Tax System Study Offers No Miracle Cure

Mar 11, 2015
Originally published on March 12, 2015 8:01 am

Anticipating the coming fiscal year’s massive shortfall, Louisiana’s legislature commissioned a comprehensive analysis of the state’s entire tax structure. That report was delivered Tuesday.

“Do we have the right tax structure for 2015 and on?” LSU economist Jim Richardson said was the main question being considered. “It’s a tax structure we put in place in 1973.”


Richardson, along with Tulane economists Steven Sheffrin and James Alm, gave lawmakers a full-scale plan for making Louisiana’s revenue sources more sustainable. Richardson warned doing so wouldn’t be quick.

“Tax reform is a multi-year process,” he told the combined meeting of House Ways and Means and Senate Revenue and Fiscal Affairs committees.

For example, the study urges putting three to five-year sunset dates on tax credits and exemptions, so they can be reviewed and evaluated for effectiveness.

“This exemption or credit will go away unless the legislature does something to say, ‘You know, we really like it. We need it. It’s important’,” Richardson explained.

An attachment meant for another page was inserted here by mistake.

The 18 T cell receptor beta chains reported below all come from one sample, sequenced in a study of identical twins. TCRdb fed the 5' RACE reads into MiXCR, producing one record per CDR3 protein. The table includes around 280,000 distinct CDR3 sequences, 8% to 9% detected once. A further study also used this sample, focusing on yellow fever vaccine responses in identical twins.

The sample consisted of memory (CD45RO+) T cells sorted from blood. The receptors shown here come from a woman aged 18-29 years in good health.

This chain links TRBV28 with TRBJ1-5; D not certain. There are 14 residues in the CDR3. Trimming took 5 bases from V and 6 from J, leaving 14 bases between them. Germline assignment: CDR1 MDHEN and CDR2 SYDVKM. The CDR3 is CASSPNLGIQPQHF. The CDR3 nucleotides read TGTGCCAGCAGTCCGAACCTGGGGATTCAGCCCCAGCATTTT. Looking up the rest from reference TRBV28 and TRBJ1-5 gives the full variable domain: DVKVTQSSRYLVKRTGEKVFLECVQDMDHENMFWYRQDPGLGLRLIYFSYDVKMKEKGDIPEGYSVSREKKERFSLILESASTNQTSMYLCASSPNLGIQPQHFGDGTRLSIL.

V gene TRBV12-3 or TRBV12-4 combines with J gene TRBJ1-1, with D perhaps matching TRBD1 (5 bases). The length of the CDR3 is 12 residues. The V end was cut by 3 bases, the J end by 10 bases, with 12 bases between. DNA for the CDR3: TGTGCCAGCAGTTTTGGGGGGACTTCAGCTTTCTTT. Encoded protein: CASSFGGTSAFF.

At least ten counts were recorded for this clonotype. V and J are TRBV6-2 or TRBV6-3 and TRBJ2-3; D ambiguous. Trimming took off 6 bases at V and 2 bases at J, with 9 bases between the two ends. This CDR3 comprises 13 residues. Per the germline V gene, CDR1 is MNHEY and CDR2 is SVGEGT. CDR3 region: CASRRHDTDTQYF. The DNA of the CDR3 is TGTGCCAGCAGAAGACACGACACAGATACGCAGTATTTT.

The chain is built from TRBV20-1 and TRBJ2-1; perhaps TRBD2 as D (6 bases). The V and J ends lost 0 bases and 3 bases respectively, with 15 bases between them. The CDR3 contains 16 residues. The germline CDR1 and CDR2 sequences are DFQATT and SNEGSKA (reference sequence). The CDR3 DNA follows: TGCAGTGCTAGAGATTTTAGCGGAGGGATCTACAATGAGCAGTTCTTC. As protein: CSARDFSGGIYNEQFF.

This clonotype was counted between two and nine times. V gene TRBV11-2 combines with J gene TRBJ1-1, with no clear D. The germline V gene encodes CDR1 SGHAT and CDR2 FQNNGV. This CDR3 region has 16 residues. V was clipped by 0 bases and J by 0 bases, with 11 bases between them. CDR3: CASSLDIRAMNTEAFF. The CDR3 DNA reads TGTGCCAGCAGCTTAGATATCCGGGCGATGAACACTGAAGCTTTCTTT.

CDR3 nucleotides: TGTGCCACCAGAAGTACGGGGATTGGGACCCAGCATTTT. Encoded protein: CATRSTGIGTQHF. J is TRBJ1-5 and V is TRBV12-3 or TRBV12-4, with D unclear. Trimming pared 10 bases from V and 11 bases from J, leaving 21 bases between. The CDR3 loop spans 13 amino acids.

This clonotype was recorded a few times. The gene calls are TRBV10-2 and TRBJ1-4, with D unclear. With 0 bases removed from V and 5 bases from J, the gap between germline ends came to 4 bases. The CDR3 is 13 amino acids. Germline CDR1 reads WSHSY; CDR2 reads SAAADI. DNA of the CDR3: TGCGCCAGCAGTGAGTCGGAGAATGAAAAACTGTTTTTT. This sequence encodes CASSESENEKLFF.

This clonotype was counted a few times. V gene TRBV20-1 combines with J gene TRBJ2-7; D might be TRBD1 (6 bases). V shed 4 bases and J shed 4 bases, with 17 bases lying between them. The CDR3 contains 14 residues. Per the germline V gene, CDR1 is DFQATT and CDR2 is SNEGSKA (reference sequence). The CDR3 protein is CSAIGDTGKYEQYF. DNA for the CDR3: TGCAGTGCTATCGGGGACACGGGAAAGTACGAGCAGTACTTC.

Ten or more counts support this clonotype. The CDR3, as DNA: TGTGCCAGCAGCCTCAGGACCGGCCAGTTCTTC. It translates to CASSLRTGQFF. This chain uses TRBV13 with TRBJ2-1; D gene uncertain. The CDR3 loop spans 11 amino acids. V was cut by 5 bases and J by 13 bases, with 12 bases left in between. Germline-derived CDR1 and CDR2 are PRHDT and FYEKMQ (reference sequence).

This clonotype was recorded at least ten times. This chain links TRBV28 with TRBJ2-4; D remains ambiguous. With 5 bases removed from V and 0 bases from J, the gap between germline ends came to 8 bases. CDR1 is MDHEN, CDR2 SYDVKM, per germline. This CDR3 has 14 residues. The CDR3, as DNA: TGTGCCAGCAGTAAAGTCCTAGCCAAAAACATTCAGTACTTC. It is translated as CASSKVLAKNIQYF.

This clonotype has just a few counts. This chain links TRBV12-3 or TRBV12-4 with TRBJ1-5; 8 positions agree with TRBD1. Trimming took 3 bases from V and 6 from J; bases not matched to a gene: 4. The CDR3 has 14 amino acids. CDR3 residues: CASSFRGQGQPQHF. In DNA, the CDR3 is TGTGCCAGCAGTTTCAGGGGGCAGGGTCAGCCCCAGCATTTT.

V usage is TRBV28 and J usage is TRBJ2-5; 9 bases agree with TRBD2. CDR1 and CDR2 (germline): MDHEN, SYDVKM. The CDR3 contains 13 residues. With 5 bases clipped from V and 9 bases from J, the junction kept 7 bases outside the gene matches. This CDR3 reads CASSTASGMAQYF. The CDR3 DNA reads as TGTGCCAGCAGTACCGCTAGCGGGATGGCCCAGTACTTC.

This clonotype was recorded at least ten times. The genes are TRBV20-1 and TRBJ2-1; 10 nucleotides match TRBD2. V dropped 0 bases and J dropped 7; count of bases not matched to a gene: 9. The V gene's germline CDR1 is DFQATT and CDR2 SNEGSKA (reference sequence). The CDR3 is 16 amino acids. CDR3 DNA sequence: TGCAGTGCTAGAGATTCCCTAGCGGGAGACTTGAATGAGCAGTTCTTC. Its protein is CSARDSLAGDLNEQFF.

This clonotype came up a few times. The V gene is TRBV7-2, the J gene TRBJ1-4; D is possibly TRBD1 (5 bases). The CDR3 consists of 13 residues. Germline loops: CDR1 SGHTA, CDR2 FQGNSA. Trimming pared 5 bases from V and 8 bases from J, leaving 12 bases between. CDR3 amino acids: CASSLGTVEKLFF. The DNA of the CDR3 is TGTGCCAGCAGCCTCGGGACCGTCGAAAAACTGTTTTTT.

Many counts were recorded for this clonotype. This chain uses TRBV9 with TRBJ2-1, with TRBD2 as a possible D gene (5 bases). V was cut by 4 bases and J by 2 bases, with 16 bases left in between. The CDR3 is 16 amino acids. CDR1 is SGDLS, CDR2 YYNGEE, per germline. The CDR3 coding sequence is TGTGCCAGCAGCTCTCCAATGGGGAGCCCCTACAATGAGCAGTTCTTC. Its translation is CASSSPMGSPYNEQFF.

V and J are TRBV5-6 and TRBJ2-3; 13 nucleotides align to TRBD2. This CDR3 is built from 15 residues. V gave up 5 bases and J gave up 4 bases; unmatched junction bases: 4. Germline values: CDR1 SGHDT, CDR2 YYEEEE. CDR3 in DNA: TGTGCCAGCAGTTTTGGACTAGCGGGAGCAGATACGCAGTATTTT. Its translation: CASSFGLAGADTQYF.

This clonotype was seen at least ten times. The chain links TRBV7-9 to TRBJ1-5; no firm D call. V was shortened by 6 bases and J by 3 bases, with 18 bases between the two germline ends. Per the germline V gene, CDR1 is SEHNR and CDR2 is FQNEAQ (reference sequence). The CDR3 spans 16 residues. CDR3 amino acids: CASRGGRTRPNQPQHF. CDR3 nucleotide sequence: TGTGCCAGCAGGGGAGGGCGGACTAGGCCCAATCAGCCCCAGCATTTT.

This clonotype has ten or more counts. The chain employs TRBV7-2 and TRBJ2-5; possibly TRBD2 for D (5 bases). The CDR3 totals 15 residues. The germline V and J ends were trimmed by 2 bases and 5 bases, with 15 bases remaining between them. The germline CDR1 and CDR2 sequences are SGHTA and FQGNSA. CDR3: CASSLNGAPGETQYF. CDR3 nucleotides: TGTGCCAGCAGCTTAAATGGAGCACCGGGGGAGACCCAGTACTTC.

The report, which says Louisiana derives nearly 60-percent of its revenue from sales taxes and personal income taxes, suggested lowering personal income tax rates, but eliminating excess itemized deductions. It also suggests moving to a single corporate tax rate of five percent, and removing the business inventory tax entirely. Because these changes can impact local government revenues, they’ll need to be phased in over three to five years.

“As much as we can talk about it up here all day—we can say, ‘This is so great!’—it’s got to go through a very deliberate process…of you. And that takes time,” Richardson stated.

Apparently this wasn’t the miracle Rep. Chris Broadwater of Hammond was hoping the report would provide.

“Your recommendations are an implementation plan of three to five years?” Broadwater asked. “But if you’re giving advice to us, what are the sensible things that we can do that provide us a good start—that we can do in three to five weeks?”

Richardson shook his head, saying, “In an ideal world, we’ll all come in and in 90 days do everything and be happy. I don’t see the world working quite that way.”

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